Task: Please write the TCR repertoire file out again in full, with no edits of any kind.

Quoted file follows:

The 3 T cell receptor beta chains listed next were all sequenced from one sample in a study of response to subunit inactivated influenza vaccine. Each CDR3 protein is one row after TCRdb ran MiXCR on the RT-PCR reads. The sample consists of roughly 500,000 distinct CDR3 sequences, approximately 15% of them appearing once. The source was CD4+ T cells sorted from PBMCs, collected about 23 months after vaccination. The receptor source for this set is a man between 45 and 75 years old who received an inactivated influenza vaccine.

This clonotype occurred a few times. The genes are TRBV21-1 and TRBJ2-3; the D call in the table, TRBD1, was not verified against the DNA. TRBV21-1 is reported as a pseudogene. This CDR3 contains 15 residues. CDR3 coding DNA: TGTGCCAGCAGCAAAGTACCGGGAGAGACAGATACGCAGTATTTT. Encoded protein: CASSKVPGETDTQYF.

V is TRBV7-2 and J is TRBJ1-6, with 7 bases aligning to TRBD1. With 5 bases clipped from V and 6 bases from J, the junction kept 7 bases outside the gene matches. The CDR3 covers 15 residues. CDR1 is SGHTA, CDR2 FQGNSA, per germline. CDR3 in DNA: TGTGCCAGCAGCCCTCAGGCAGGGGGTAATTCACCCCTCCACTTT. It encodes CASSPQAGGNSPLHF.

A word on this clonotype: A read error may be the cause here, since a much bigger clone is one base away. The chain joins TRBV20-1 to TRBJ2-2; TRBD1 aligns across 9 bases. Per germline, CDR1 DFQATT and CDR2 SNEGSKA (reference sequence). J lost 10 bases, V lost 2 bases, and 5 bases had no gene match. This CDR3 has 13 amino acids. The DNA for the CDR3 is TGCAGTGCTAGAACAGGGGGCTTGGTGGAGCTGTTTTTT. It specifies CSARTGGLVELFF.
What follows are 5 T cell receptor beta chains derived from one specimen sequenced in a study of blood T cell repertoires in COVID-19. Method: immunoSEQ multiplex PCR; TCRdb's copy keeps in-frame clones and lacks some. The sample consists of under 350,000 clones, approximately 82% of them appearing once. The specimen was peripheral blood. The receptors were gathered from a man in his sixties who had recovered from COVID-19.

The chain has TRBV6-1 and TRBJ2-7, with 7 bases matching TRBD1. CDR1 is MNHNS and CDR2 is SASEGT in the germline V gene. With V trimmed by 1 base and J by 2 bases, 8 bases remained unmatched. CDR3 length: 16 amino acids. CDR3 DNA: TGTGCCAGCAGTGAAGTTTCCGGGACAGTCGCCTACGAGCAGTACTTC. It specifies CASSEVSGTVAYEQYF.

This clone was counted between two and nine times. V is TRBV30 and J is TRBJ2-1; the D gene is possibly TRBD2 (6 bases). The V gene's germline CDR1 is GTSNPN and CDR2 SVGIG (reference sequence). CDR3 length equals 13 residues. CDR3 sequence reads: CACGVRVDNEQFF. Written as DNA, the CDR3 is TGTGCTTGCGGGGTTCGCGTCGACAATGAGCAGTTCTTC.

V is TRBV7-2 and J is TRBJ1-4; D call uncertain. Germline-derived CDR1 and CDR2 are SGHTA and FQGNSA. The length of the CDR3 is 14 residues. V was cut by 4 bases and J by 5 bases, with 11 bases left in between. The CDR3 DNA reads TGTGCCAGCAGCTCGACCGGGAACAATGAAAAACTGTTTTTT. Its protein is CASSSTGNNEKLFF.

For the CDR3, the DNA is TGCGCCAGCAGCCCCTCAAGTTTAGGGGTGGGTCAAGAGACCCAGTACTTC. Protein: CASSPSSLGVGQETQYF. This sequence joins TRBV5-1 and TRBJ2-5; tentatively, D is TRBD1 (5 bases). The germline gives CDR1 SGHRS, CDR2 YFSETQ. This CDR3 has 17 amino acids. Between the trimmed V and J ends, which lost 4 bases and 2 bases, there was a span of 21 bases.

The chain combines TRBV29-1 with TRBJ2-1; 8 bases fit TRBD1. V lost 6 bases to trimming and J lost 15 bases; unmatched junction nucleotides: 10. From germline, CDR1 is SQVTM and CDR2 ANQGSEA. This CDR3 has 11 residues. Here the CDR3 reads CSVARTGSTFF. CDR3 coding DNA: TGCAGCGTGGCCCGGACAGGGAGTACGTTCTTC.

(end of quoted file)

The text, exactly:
The 3 T cell receptor beta chains listed next were all sequenced from one sample in a study of response to subunit inactivated influenza vaccine. Each CDR3 protein is one row after TCRdb ran MiXCR on the RT-PCR reads. The sample consists of roughly 500,000 distinct CDR3 sequences, approximately 15% of them appearing once. The source was CD4+ T cells sorted from PBMCs, collected about 23 months after vaccination. The receptor source for this set is a man between 45 and 75 years old who received an inactivated influenza vaccine.

This clonotype occurred a few times. The genes are TRBV21-1 and TRBJ2-3; the D call in the table, TRBD1, was not verified against the DNA. TRBV21-1 is reported as a pseudogene. This CDR3 contains 15 residues. CDR3 coding DNA: TGTGCCAGCAGCAAAGTACCGGGAGAGACAGATACGCAGTATTTT. Encoded protein: CASSKVPGETDTQYF.

V is TRBV7-2 and J is TRBJ1-6, with 7 bases aligning to TRBD1. With 5 bases clipped from V and 6 bases from J, the junction kept 7 bases outside the gene matches. The CDR3 covers 15 residues. CDR1 is SGHTA, CDR2 FQGNSA, per germline. CDR3 in DNA: TGTGCCAGCAGCCCTCAGGCAGGGGGTAATTCACCCCTCCACTTT. It encodes CASSPQAGGNSPLHF.

A word on this clonotype: A read error may be the cause here, since a much bigger clone is one base away. The chain joins TRBV20-1 to TRBJ2-2; TRBD1 aligns across 9 bases. Per germline, CDR1 DFQATT and CDR2 SNEGSKA (reference sequence). J lost 10 bases, V lost 2 bases, and 5 bases had no gene match. This CDR3 has 13 amino acids. The DNA for the CDR3 is TGCAGTGCTAGAACAGGGGGCTTGGTGGAGCTGTTTTTT. It specifies CSARTGGLVELFF.
What follows are 5 T cell receptor beta chains derived from one specimen sequenced in a study of blood T cell repertoires in COVID-19. Method: immunoSEQ multiplex PCR; TCRdb's copy keeps in-frame clones and lacks some. The sample consists of under 350,000 clones, approximately 82% of them appearing once. The specimen was peripheral blood. The receptors were gathered from a man in his sixties who had recovered from COVID-19.

The chain has TRBV6-1 and TRBJ2-7, with 7 bases matching TRBD1. CDR1 is MNHNS and CDR2 is SASEGT in the germline V gene. With V trimmed by 1 base and J by 2 bases, 8 bases remained unmatched. CDR3 length: 16 amino acids. CDR3 DNA: TGTGCCAGCAGTGAAGTTTCCGGGACAGTCGCCTACGAGCAGTACTTC. It specifies CASSEVSGTVAYEQYF.

This clone was counted between two and nine times. V is TRBV30 and J is TRBJ2-1; the D gene is possibly TRBD2 (6 bases). The V gene's germline CDR1 is GTSNPN and CDR2 SVGIG (reference sequence). CDR3 length equals 13 residues. CDR3 sequence reads: CACGVRVDNEQFF. Written as DNA, the CDR3 is TGTGCTTGCGGGGTTCGCGTCGACAATGAGCAGTTCTTC.

V is TRBV7-2 and J is TRBJ1-4; D call uncertain. Germline-derived CDR1 and CDR2 are SGHTA and FQGNSA. The length of the CDR3 is 14 residues. V was cut by 4 bases and J by 5 bases, with 11 bases left in between. The CDR3 DNA reads TGTGCCAGCAGCTCGACCGGGAACAATGAAAAACTGTTTTTT. Its protein is CASSSTGNNEKLFF.

For the CDR3, the DNA is TGCGCCAGCAGCCCCTCAAGTTTAGGGGTGGGTCAAGAGACCCAGTACTTC. Protein: CASSPSSLGVGQETQYF. This sequence joins TRBV5-1 and TRBJ2-5; tentatively, D is TRBD1 (5 bases). The germline gives CDR1 SGHRS, CDR2 YFSETQ. This CDR3 has 17 amino acids. Between the trimmed V and J ends, which lost 4 bases and 2 bases, there was a span of 21 bases.

The chain combines TRBV29-1 with TRBJ2-1; 8 bases fit TRBD1. V lost 6 bases to trimming and J lost 15 bases; unmatched junction nucleotides: 10. From germline, CDR1 is SQVTM and CDR2 ANQGSEA. This CDR3 has 11 residues. Here the CDR3 reads CSVARTGSTFF. CDR3 coding DNA: TGCAGCGTGGCCCGGACAGGGAGTACGTTCTTC.